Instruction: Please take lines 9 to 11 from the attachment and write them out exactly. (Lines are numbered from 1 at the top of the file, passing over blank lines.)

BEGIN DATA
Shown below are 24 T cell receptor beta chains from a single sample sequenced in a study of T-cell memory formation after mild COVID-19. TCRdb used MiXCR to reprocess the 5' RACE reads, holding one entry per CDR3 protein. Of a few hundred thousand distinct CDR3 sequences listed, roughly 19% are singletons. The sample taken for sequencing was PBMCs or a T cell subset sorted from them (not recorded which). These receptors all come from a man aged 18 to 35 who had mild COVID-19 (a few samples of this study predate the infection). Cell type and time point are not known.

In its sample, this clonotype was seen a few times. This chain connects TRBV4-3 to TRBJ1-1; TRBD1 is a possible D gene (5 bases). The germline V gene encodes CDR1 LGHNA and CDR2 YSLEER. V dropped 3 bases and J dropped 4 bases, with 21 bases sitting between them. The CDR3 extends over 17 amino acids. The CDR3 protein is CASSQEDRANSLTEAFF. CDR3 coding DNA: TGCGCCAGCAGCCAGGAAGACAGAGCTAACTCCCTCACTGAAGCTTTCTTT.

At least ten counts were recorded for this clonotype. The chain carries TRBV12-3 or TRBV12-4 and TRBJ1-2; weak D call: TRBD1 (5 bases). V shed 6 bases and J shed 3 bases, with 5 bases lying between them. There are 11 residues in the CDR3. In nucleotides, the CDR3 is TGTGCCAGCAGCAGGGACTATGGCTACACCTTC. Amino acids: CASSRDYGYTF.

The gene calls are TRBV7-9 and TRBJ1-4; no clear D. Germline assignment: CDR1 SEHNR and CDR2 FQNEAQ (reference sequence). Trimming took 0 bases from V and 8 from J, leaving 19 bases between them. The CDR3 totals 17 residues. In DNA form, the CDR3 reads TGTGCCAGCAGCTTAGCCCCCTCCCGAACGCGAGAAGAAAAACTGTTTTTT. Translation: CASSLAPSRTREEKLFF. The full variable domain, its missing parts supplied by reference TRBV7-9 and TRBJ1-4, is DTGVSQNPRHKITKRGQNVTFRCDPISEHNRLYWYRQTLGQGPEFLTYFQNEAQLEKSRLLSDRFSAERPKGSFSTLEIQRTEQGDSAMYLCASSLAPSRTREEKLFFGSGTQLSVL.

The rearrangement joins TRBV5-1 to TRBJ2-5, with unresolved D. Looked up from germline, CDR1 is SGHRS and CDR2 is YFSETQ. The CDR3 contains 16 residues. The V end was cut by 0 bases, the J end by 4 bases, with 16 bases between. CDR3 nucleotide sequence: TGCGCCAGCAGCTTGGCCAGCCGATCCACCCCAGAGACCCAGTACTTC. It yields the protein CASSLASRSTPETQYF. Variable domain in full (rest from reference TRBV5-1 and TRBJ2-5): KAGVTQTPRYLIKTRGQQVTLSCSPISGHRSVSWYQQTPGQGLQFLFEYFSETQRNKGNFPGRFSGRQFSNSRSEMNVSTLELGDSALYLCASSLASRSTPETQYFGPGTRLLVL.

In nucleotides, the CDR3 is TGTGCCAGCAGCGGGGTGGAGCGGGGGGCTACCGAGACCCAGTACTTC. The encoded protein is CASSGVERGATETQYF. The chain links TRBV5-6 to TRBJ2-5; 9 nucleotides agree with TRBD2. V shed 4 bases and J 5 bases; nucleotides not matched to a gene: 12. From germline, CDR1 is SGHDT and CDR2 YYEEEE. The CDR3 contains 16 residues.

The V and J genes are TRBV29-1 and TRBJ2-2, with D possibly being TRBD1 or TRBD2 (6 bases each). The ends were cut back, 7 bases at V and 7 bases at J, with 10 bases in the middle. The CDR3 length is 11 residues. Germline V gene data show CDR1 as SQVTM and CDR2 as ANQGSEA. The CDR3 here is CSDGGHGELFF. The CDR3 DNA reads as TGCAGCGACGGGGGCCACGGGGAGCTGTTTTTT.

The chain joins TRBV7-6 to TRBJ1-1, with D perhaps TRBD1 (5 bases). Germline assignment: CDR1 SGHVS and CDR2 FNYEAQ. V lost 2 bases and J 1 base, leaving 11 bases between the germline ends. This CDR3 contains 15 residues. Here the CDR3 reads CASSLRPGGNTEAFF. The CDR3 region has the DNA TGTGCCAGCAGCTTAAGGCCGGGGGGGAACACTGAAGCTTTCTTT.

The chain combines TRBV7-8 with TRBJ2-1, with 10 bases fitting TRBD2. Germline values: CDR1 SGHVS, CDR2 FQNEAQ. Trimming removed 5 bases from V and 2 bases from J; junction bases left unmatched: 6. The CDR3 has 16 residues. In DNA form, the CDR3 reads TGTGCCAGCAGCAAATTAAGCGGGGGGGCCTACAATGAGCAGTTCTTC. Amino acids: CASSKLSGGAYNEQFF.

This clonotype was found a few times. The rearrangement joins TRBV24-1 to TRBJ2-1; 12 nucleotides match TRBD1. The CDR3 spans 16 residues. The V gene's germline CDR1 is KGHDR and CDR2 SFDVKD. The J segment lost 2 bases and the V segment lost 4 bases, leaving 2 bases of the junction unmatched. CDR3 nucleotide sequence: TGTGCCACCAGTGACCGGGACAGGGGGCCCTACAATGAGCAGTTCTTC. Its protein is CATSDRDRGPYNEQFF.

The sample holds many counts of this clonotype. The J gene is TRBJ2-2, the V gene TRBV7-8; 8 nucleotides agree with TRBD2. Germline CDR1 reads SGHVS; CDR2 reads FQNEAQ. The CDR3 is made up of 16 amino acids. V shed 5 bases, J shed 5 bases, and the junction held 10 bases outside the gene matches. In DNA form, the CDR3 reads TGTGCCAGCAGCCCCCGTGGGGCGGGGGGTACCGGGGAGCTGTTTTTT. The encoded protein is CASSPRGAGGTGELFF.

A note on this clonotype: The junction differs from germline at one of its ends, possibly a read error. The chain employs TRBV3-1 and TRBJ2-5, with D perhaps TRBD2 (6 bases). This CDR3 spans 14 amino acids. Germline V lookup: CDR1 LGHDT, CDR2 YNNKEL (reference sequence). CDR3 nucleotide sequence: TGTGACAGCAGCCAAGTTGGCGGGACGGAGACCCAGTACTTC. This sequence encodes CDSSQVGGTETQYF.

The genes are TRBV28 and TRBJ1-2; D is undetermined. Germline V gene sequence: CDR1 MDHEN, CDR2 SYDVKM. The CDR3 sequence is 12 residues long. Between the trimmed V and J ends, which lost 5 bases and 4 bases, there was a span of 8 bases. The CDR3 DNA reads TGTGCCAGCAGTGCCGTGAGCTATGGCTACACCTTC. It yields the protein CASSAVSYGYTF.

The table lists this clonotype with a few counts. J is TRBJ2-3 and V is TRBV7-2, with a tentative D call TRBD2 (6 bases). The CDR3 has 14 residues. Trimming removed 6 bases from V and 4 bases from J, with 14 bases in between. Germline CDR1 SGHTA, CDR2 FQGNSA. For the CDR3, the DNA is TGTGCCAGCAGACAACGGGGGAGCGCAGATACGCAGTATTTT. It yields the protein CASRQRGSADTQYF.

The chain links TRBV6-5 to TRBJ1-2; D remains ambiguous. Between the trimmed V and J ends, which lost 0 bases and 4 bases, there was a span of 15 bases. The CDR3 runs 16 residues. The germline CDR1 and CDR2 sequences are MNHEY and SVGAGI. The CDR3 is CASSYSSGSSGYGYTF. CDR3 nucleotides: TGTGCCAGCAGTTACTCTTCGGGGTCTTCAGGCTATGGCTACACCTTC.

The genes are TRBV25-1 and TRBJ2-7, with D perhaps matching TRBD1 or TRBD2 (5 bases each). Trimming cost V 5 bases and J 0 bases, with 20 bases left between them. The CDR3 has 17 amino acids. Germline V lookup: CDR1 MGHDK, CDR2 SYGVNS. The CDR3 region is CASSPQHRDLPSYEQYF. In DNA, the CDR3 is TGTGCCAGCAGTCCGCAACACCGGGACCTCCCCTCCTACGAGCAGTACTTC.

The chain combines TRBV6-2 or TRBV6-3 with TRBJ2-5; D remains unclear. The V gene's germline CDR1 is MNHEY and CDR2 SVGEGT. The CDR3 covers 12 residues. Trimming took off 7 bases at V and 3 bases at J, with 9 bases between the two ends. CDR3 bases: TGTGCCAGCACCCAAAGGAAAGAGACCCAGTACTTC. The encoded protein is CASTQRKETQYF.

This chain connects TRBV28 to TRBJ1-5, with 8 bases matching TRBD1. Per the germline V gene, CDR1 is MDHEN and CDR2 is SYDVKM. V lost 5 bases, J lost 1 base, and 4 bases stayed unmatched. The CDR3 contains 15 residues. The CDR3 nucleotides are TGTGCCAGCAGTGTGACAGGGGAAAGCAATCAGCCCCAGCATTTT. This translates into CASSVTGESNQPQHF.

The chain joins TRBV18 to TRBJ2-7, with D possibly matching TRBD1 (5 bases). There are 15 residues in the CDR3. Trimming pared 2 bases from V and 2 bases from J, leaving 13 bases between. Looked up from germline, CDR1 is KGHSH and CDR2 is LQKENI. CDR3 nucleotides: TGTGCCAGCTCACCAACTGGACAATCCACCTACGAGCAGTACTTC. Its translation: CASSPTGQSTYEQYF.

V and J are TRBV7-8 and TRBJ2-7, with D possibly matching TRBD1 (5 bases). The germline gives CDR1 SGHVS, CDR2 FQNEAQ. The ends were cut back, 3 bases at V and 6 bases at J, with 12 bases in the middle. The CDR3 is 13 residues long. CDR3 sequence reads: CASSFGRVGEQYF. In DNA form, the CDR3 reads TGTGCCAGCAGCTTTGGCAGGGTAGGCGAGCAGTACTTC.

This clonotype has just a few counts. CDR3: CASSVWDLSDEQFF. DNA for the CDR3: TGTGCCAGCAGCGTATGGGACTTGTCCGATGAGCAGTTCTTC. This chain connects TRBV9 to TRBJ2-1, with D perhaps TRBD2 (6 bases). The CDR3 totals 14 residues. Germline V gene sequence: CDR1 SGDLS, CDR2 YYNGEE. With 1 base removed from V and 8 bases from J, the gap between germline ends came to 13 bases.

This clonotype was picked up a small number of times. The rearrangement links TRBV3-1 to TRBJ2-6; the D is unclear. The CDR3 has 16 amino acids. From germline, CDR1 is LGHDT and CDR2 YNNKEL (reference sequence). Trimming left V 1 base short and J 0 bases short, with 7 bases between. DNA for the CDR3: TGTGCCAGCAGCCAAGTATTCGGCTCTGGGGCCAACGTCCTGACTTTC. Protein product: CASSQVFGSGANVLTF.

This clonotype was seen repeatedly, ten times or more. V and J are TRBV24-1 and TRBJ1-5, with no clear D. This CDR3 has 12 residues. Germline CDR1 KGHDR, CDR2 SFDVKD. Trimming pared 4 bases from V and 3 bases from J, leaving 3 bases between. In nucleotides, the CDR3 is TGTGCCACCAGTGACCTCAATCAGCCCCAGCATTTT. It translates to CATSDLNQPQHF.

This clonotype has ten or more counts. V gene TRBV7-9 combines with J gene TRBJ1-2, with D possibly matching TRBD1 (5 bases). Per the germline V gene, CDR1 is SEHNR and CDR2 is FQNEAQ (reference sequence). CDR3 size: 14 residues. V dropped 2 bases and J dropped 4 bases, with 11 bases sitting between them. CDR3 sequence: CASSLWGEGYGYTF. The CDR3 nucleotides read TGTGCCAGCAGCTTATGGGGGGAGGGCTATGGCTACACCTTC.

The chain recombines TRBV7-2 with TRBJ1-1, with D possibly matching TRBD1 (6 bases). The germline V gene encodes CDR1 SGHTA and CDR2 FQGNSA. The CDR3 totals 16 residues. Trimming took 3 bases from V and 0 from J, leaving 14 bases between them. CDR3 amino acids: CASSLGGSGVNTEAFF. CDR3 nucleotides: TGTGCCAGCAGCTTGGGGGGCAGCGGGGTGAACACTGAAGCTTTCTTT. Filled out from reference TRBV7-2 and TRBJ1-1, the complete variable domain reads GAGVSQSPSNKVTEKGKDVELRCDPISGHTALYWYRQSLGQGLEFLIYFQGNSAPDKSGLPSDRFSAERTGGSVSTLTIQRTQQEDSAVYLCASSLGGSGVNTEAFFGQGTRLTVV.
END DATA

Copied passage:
The chain combines TRBV7-8 with TRBJ2-1, with 10 bases fitting TRBD2. Germline values: CDR1 SGHVS, CDR2 FQNEAQ. Trimming removed 5 bases from V and 2 bases from J; junction bases left unmatched: 6. The CDR3 has 16 residues. In DNA form, the CDR3 reads TGTGCCAGCAGCAAATTAAGCGGGGGGGCCTACAATGAGCAGTTCTTC. Amino acids: CASSKLSGGAYNEQFF.

This clonotype was found a few times. The rearrangement joins TRBV24-1 to TRBJ2-1; 12 nucleotides match TRBD1. The CDR3 spans 16 residues. The V gene's germline CDR1 is KGHDR and CDR2 SFDVKD. The J segment lost 2 bases and the V segment lost 4 bases, leaving 2 bases of the junction unmatched. CDR3 nucleotide sequence: TGTGCCACCAGTGACCGGGACAGGGGGCCCTACAATGAGCAGTTCTTC. Its protein is CATSDRDRGPYNEQFF.

The sample holds many counts of this clonotype. The J gene is TRBJ2-2, the V gene TRBV7-8; 8 nucleotides agree with TRBD2. Germline CDR1 reads SGHVS; CDR2 reads FQNEAQ. The CDR3 is made up of 16 amino acids. V shed 5 bases, J shed 5 bases, and the junction held 10 bases outside the gene matches. In DNA form, the CDR3 reads TGTGCCAGCAGCCCCCGTGGGGCGGGGGGTACCGGGGAGCTGTTTTTT. The encoded protein is CASSPRGAGGTGELFF.